If the world of spices was a stage, then coriander powder would always be the supporting actor we’d be rooting for. With its nutty, warm, and slightly citrusy flavor, ground coriander is that secret ingredient, which breathes life into a boring dish or makes the signature delicacies taste even better. An essential spice used predominantly in Indian, Spanish, Latin, and Mexican cuisines, it is used in making sauces, chilis, marinades, spices, curries, and spice rubs among other things. That said, let us take a look at how to make fresh coriander powder at home so that we never fall short of it in our pantry.
What Is Coriander Powder?
Coriander powder is derived by blending roasted seeds of the coriander plant (Coriandrum sativum), which belongs to the parsley family. Roasting or dry frying the seeds prior to grinding them helps retain their aromatic flavor. While you can buy readymade coriander powder at the stores, it is always best to buy whole dried seeds and grind them as and when needed. The freshly ground form of the condiment has a rich aroma that its readymade counterpart starts to lose if stored for a long period of time. Usually, grounded coriander stays for nearly six months, whereas the seeds can remain fresh for a year.
How To Make Coriander Powder?
To make coriander powder at home, it is always advisable to select seeds that are crisp and fresh with pleasing color. If the seeds appear to be too dry as a bone and dull in color, it’s best to avoid them altogether. Select fresh seeds that have a distinctive aroma. Before you use a pestle or blender to grind them, dry roast them slightly over medium-high heat until they release a warm aroma. To understand the process better, let’s look at the detailed recipe below with some interesting recipe notes.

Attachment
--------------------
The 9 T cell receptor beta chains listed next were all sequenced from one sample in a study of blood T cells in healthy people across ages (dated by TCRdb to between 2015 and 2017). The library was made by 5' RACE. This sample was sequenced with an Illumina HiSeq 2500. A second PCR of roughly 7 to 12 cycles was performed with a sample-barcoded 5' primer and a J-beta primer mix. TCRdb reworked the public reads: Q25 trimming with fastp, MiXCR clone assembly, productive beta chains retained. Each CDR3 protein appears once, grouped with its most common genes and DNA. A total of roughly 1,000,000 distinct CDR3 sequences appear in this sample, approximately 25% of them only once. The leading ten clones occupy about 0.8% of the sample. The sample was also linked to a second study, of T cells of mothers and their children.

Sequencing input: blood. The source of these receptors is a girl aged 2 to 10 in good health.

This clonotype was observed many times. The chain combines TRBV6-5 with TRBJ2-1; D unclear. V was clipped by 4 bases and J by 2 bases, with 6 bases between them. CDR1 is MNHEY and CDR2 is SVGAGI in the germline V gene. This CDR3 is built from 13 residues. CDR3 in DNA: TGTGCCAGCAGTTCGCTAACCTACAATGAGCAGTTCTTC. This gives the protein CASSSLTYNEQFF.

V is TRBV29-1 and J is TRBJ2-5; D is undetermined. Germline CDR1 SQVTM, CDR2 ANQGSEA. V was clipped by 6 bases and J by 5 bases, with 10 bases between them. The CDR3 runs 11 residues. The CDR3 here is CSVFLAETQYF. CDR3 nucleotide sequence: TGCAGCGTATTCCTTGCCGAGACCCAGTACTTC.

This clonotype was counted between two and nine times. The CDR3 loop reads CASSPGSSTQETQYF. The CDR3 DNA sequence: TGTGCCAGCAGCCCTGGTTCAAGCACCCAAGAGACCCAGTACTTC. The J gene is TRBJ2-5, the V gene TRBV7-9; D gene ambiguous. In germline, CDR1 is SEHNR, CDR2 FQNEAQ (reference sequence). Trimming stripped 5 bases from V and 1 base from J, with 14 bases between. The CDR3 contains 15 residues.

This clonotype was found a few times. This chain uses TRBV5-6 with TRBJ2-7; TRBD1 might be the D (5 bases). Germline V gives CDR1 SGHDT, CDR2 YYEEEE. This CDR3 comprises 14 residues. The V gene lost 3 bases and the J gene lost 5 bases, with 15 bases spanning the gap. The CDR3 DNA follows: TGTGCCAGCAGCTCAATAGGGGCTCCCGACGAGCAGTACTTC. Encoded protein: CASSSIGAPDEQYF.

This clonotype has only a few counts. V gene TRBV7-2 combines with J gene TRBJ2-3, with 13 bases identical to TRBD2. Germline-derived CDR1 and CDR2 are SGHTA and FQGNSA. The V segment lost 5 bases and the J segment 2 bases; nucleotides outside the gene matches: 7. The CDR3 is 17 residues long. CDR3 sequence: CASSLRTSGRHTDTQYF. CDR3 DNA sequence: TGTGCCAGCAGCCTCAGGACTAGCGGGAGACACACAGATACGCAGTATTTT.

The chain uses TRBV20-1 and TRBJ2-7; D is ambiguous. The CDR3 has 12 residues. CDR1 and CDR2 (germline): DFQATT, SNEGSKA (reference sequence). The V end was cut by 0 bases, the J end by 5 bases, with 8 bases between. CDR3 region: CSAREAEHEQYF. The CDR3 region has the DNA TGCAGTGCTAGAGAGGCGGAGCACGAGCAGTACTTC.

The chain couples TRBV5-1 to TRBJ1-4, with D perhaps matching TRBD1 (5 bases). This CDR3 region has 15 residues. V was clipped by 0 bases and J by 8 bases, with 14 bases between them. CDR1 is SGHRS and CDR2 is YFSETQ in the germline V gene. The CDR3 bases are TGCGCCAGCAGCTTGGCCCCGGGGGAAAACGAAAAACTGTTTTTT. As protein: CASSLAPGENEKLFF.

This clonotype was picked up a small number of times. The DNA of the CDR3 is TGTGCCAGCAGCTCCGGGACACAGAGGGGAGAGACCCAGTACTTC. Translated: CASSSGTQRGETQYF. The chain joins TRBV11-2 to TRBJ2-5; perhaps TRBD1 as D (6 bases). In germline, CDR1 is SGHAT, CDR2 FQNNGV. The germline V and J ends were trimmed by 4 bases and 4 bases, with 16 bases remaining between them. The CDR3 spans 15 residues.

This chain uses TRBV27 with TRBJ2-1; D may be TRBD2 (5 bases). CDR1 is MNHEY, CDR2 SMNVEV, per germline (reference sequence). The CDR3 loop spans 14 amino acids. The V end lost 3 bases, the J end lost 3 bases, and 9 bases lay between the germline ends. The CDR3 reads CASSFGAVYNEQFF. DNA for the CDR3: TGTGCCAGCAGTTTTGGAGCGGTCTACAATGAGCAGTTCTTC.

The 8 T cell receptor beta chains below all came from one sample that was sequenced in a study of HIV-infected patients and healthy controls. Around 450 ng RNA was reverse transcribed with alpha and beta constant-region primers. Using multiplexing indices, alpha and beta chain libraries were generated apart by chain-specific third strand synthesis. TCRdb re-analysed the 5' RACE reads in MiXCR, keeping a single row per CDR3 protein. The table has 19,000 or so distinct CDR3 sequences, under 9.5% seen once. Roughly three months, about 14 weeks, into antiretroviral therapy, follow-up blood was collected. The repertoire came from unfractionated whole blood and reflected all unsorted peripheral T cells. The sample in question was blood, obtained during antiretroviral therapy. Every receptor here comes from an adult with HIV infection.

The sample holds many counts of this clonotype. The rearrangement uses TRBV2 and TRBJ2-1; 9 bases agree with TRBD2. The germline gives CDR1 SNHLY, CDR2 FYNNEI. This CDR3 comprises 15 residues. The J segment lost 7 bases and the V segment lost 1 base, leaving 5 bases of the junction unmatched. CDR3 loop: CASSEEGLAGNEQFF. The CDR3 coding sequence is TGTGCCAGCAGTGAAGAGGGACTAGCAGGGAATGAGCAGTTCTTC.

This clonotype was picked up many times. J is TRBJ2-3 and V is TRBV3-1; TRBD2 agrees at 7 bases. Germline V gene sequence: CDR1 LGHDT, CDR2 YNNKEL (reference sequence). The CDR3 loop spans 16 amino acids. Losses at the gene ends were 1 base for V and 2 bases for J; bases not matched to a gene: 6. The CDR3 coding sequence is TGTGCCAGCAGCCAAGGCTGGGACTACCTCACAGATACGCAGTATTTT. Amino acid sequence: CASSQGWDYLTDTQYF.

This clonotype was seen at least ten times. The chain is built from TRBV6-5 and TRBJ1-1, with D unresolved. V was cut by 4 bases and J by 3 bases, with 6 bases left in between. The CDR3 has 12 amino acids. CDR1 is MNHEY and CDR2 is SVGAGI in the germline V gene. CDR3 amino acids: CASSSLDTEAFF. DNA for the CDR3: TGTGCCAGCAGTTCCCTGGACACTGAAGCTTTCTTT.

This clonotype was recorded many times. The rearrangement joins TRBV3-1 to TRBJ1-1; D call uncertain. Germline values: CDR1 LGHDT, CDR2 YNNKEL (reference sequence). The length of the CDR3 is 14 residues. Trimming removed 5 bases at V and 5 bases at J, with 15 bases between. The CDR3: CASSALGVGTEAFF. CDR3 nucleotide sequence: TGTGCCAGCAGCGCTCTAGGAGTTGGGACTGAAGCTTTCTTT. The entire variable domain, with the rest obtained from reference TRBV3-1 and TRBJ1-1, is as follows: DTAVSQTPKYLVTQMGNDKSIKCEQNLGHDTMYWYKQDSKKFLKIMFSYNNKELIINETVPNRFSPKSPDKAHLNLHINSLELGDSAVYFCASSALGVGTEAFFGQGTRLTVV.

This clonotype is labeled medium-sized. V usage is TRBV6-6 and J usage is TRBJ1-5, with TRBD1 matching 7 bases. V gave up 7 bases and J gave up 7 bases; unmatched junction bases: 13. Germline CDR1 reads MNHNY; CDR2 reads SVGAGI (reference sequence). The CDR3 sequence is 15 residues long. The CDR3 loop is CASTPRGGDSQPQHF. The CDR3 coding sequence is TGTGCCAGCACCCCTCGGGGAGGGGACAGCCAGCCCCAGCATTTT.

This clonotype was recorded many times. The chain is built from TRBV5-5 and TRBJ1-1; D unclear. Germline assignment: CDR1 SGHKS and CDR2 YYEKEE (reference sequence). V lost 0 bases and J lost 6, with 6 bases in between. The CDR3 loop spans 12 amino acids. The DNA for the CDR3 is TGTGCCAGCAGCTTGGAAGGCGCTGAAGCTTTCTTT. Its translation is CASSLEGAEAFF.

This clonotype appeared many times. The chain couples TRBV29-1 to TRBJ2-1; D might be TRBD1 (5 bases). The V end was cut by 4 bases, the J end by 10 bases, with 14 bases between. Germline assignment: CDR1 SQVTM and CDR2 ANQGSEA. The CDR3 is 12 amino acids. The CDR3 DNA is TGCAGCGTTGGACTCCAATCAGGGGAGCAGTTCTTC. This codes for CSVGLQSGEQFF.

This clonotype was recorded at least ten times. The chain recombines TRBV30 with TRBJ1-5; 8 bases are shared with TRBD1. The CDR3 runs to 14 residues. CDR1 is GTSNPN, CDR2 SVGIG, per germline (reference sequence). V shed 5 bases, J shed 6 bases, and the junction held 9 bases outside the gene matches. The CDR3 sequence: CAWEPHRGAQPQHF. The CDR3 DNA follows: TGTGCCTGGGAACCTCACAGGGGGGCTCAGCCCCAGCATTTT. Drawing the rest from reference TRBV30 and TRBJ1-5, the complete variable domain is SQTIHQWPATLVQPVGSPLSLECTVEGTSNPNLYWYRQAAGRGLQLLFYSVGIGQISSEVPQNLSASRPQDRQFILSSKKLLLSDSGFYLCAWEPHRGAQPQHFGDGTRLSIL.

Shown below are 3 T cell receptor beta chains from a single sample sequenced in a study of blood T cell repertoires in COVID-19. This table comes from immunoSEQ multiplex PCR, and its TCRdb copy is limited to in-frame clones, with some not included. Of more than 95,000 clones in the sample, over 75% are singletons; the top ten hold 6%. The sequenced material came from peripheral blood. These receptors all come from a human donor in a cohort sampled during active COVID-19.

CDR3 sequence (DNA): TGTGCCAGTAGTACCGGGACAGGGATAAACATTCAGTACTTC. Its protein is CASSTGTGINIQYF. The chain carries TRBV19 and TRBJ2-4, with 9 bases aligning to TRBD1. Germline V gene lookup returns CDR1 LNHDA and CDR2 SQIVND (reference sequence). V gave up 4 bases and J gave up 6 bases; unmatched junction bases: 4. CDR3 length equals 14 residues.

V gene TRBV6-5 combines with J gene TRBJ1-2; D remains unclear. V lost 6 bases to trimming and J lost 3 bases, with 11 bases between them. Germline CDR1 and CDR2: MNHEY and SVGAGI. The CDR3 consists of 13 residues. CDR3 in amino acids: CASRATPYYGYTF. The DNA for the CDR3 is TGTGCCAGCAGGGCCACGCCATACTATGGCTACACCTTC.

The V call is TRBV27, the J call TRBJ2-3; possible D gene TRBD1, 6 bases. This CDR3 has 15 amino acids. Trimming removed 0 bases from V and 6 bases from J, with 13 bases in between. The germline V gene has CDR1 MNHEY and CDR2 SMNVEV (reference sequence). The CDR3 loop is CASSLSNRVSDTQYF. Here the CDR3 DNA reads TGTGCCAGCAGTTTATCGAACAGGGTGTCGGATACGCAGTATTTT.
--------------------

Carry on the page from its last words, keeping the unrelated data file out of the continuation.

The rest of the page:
Homemade Coriander Powder Recipe
- 2 cups of fresh coriander seeds
- To make freshly ground coriander powder, take a cup of aromatic, fresh coriander seeds and dry roast them till they turn a shade darker and give out a distinct earthy and somewhat citrusy aroma. This goes to show that the seeds are well-roasted and perfectly ready to be blended.
- Thereafter, allow them to cool a little before using a spice blender or a pestle to grind them into a powdered form. It is best to prepare the powder in batches and use it accordingly than making it in bulk and storing it for a long period of time. This way the freshness remains intact.
- Adding a pinch of this powder to curries or other dishes in question will give the dishes a characteristic mild and earthy flavor. Coriander powder goes well with bell peppers, onions, tomatoes, and potatoes. They also pair well with other spices like cumin, chili, turmeric, cinnamon, and curry powder.
- Always remember that freshly ground homemade coriander powder has a longer shelf life and remains fresh for a longer duration. They contain no additives or preservatives and eventually enhance the overall flavor of the food.
- If you have to store it, it is advisable to do so in an airtight container and keep it in a cool and dry place. This way the powder will remain fresh for 6 months.
Coriander Powder Benefits & Substitutes
Coriander powder is also known for its health benefits that include lowering blood sugar levels, boosting immunity, fighting various infections, and improving skin and heart health among other things. When consumed with water, ground coriander will help alleviate gas and aid in digestion. Given that the powder is obtained by grinding the seeds, we can best understand the benefits in detail by reading our article, 7 Amazing Benefits Of Coriander Seed.
Coriander powder is a very versatile condiment and sometimes you may find it very difficult to find a replacement. There are a few substitutes of coriander powder that can help save your dish if you run out of this popular spice. These include cumin, caraway seeds, garam masala, oregano, and curry powder among others. To know these substitutes in detail, read our article, 5 Incredible Ground Coriander Substitutes.
How To Use Coriander Powder?
Here are some of the recipes where you can use ground coriander: